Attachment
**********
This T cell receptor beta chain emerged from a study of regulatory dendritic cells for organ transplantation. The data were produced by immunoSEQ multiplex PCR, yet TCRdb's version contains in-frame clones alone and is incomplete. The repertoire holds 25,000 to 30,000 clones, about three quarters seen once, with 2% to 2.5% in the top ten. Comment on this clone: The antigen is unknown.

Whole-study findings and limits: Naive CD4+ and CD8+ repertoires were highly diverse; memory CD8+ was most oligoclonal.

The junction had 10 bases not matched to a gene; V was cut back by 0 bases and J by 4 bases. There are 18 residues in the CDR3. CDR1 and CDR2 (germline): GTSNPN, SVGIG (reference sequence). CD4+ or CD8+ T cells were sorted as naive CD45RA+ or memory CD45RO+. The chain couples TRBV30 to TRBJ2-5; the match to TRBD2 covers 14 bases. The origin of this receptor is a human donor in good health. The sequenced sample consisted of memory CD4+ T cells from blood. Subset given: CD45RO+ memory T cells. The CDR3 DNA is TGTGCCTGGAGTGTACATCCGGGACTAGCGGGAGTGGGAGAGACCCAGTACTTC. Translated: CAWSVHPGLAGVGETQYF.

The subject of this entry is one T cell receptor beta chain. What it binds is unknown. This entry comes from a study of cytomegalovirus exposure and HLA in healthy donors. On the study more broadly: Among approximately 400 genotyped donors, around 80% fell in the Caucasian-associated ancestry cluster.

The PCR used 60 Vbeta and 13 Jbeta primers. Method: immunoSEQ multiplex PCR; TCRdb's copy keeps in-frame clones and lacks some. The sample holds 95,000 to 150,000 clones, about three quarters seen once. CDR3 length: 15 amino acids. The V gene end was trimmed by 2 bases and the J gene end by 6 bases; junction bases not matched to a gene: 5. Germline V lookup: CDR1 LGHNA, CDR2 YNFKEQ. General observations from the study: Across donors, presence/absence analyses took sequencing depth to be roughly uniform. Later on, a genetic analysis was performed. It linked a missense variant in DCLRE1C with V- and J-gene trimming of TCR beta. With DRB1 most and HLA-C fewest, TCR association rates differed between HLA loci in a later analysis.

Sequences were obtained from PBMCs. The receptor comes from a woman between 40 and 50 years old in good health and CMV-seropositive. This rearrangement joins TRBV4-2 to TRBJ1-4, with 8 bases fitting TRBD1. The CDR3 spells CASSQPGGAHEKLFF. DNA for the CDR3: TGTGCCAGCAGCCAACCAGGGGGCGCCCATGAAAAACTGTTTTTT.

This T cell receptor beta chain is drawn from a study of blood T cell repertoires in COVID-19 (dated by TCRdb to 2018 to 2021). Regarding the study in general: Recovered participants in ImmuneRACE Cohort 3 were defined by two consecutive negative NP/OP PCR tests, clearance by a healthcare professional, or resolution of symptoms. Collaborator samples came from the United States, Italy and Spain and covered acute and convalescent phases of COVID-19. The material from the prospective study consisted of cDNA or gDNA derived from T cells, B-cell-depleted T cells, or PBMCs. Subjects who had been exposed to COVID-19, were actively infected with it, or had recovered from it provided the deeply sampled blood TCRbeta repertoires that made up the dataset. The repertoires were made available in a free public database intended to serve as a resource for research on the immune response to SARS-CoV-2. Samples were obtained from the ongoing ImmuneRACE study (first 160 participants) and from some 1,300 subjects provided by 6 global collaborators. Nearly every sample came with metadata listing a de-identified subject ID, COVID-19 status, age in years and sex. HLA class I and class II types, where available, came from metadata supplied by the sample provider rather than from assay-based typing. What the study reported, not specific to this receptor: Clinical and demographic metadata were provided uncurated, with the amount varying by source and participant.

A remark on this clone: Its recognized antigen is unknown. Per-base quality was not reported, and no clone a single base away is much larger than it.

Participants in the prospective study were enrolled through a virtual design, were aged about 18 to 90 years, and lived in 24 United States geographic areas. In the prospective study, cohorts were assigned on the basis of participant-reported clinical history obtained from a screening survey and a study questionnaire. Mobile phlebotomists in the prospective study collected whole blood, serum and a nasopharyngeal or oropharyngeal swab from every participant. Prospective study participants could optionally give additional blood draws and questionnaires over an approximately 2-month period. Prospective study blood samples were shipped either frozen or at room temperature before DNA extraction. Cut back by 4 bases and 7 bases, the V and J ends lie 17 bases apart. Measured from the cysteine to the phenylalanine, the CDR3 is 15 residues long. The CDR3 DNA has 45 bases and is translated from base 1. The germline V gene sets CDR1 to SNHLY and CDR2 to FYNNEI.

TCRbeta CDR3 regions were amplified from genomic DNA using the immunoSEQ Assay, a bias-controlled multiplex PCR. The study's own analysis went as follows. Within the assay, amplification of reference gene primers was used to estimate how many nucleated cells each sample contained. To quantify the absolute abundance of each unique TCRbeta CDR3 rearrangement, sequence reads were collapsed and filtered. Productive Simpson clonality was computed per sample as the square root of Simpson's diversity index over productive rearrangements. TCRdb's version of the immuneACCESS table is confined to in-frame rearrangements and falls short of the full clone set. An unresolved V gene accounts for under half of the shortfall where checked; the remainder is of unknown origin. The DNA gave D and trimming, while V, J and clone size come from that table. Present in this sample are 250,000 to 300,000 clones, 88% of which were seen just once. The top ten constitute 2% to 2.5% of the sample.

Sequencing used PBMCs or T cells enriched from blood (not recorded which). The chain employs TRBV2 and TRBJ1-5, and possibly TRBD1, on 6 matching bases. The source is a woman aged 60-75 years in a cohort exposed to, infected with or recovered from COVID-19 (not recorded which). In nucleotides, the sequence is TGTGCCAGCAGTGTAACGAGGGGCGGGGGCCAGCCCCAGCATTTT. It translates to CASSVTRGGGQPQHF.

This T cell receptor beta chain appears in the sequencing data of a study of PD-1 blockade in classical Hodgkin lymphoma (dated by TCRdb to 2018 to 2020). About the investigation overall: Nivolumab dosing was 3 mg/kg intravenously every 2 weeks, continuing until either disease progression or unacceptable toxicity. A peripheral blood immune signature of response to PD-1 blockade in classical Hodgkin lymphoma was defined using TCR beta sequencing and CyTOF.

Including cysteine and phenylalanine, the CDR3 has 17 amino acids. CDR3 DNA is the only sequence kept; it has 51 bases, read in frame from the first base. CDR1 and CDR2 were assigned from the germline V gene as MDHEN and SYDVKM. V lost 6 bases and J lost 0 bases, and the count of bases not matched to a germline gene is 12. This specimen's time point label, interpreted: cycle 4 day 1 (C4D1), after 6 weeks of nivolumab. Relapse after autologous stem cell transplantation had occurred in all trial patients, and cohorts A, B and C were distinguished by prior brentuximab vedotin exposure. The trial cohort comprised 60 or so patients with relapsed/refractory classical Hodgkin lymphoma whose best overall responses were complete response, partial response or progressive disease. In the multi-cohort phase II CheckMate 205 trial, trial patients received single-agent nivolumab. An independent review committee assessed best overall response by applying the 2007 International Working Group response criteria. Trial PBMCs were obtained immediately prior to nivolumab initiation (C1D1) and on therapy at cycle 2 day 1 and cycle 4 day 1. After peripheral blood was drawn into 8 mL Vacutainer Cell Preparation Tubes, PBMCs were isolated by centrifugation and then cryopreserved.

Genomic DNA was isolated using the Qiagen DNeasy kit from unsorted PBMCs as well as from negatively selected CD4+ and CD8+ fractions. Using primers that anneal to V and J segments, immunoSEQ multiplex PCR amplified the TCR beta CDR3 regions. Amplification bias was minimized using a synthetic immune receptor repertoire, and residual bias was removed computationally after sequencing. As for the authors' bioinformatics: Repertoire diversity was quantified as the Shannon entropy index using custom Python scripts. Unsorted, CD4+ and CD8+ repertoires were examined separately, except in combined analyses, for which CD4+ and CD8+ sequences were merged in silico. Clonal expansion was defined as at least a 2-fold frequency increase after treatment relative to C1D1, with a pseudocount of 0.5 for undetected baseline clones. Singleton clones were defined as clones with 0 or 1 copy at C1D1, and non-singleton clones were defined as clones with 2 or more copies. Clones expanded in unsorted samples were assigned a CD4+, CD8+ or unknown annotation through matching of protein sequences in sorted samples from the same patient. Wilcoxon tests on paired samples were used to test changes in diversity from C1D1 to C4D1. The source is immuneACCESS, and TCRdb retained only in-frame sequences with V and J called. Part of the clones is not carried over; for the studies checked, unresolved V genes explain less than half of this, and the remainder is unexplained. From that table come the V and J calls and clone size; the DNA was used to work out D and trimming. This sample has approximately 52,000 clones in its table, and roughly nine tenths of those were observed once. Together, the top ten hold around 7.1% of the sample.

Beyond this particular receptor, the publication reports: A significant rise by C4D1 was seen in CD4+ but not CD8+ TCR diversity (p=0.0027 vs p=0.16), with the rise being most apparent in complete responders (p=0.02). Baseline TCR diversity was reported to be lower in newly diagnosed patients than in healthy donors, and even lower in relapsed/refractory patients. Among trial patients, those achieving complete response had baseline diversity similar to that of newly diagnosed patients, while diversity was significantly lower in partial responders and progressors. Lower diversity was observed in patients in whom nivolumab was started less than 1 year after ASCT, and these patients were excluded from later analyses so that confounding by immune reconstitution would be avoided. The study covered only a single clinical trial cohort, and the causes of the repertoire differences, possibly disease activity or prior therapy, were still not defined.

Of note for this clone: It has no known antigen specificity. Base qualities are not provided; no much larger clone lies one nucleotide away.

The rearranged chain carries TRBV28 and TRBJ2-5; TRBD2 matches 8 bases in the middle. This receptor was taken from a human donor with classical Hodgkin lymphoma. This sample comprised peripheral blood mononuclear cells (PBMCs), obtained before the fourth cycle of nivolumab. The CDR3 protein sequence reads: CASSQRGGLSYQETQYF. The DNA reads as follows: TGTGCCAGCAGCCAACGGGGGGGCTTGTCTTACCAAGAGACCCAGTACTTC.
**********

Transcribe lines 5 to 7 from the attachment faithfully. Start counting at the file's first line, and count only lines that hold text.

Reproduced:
The PCR used 60 Vbeta and 13 Jbeta primers. Method: immunoSEQ multiplex PCR; TCRdb's copy keeps in-frame clones and lacks some. The sample holds 95,000 to 150,000 clones, about three quarters seen once. CDR3 length: 15 amino acids. The V gene end was trimmed by 2 bases and the J gene end by 6 bases; junction bases not matched to a gene: 5. Germline V lookup: CDR1 LGHNA, CDR2 YNFKEQ. General observations from the study: Across donors, presence/absence analyses took sequencing depth to be roughly uniform. Later on, a genetic analysis was performed. It linked a missense variant in DCLRE1C with V- and J-gene trimming of TCR beta. With DRB1 most and HLA-C fewest, TCR association rates differed between HLA loci in a later analysis.

Sequences were obtained from PBMCs. The receptor comes from a woman between 40 and 50 years old in good health and CMV-seropositive. This rearrangement joins TRBV4-2 to TRBJ1-4, with 8 bases fitting TRBD1. The CDR3 spells CASSQPGGAHEKLFF. DNA for the CDR3: TGTGCCAGCAGCCAACCAGGGGGCGCCCATGAAAAACTGTTTTTT.

This T cell receptor beta chain is drawn from a study of blood T cell repertoires in COVID-19 (dated by TCRdb to 2018 to 2021). Regarding the study in general: Recovered participants in ImmuneRACE Cohort 3 were defined by two consecutive negative NP/OP PCR tests, clearance by a healthcare professional, or resolution of symptoms. Collaborator samples came from the United States, Italy and Spain and covered acute and convalescent phases of COVID-19. The material from the prospective study consisted of cDNA or gDNA derived from T cells, B-cell-depleted T cells, or PBMCs. Subjects who had been exposed to COVID-19, were actively infected with it, or had recovered from it provided the deeply sampled blood TCRbeta repertoires that made up the dataset. The repertoires were made available in a free public database intended to serve as a resource for research on the immune response to SARS-CoV-2. Samples were obtained from the ongoing ImmuneRACE study (first 160 participants) and from some 1,300 subjects provided by 6 global collaborators. Nearly every sample came with metadata listing a de-identified subject ID, COVID-19 status, age in years and sex. HLA class I and class II types, where available, came from metadata supplied by the sample provider rather than from assay-based typing. What the study reported, not specific to this receptor: Clinical and demographic metadata were provided uncurated, with the amount varying by source and participant.